Of course, that’s for an outside, lore writing, perspective. If we go in-universe, then we have to analyse the idea that Corselia saw a bunch of in-fighting in her nation that led to suffering for the masses so her solution, that everyone agrees withvii, is to dissolve the entire nation with no replacement infrastructure in place. She just shuts it all down and lets whatever happens happen. What happens is a swift annexation from its eternal nemesis and its apparent hammering into true obsolescence.

To be fair, Corselia is 11 years old. However, Corselia is also flanked by a group of supporters including those from both sides of Kooluk’s factional politics who have used the events of the game to realise their misguided ways. Thankfully, for the sake of making Suikoden Tactics ending a rushed hack job, they have no strong opinions on the matter. In fact, no one in the game has any strong opinions on the matter, pro or con. This only adds further to the disorientating effect of Tactics’ ending.

Everyone knows that if you defeat the bad guy threatening your nation, that dooms the nation.

Everyone knows that if you defeat the bad guy threatening your nation, that dooms the nation.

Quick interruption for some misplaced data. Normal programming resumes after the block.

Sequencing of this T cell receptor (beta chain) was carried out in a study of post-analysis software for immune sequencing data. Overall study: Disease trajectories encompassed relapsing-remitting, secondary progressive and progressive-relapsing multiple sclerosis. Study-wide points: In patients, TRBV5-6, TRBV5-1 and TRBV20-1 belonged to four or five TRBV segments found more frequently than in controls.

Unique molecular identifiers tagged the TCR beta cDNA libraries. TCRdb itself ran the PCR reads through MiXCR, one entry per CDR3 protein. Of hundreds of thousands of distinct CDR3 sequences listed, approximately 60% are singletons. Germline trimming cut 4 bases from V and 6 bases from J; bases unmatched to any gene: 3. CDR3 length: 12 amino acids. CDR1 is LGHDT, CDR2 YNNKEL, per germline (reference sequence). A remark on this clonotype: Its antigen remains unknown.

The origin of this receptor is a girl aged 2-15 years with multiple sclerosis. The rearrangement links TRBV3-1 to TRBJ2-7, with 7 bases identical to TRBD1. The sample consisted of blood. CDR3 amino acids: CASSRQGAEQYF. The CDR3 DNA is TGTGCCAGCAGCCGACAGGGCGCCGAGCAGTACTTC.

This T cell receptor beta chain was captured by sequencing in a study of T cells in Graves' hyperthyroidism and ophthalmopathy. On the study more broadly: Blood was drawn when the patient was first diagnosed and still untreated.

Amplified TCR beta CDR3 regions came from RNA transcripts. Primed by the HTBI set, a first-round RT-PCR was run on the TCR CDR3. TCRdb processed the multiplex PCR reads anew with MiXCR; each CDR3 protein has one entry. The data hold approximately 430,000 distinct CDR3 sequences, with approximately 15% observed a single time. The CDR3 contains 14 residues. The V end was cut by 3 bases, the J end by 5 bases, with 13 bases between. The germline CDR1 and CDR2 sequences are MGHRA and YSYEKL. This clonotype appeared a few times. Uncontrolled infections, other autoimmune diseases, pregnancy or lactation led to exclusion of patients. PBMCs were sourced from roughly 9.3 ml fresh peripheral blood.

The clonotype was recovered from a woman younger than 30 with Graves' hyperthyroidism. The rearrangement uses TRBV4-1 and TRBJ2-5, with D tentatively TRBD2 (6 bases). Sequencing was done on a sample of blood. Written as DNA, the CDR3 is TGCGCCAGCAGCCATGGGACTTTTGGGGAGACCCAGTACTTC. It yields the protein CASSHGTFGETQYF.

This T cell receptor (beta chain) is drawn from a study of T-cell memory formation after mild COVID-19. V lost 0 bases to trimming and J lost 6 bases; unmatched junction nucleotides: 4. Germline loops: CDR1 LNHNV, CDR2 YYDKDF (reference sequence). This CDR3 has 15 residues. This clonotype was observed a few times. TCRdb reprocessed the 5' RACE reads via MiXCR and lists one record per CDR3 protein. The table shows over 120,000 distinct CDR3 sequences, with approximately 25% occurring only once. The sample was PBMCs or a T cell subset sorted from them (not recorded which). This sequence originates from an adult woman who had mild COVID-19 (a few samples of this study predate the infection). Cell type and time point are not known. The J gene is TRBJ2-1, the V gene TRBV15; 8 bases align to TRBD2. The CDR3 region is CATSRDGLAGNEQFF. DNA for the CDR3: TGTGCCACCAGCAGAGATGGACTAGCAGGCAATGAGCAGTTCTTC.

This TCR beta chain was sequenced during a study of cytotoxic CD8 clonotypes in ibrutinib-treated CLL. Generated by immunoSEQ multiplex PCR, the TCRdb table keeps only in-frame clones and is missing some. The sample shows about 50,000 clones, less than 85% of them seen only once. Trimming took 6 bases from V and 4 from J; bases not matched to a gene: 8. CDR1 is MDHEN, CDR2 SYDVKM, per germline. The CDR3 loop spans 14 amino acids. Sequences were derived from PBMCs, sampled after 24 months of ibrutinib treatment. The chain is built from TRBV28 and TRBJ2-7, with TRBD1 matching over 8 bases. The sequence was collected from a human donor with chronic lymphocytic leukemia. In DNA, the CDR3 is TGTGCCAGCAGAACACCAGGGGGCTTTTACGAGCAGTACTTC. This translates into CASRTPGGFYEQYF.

It almost feels like some post-modern, deconstructionist view on RPG tropes and world building. We’re done with Kooluk so Kooluk just turns to dust even before the end credits roll. It’s like something akin to Final Fantasy Tactics Advance’s storybook motif. It’s mindbogglingly bizarre and completely misses the point of the original question fans were asking.

The core question was not “What is the current status of the Kooluk nation-state by the time of Suikoden? Does it exist? Binary answers only.viii“. Although that is interesting itself, it doesn’t really matter. No matter the answer, Kooluk doesn’t exist in Suikoden or Suikoden II, III or V. Centering the question around past games, whenever they’re set in the chronology of the series is vapid indulgence. The real question was “What is Kooluk’s relevancy, geographically, culturally and politically, in the future?”, a much more interesting way to feed into the series narrative.

Those are two different questions and the writers were so busy falling over themselves to answer the first question that they didn’t seem to notice, or care, about how it would make the second question even more noticeable and more difficult to reconcile. Corselia mentions “people are content” in her postscript, save for those in all the abandoned villages she also mentioned. It’s such a lazy end. Everyone in former Kooluk is either cool with things or have literally vanished.

In retrospect, following Suikoden IV and seeing where the series would go with Suikoden V and (to the Infinity and) beyond, it should not be surprising that the creative powers-that-be missed the end goal of the story and game they themselves were making. Write Kooluk up as “Exhibit K” on why Suikoden as a franchise didn’t stand a chance.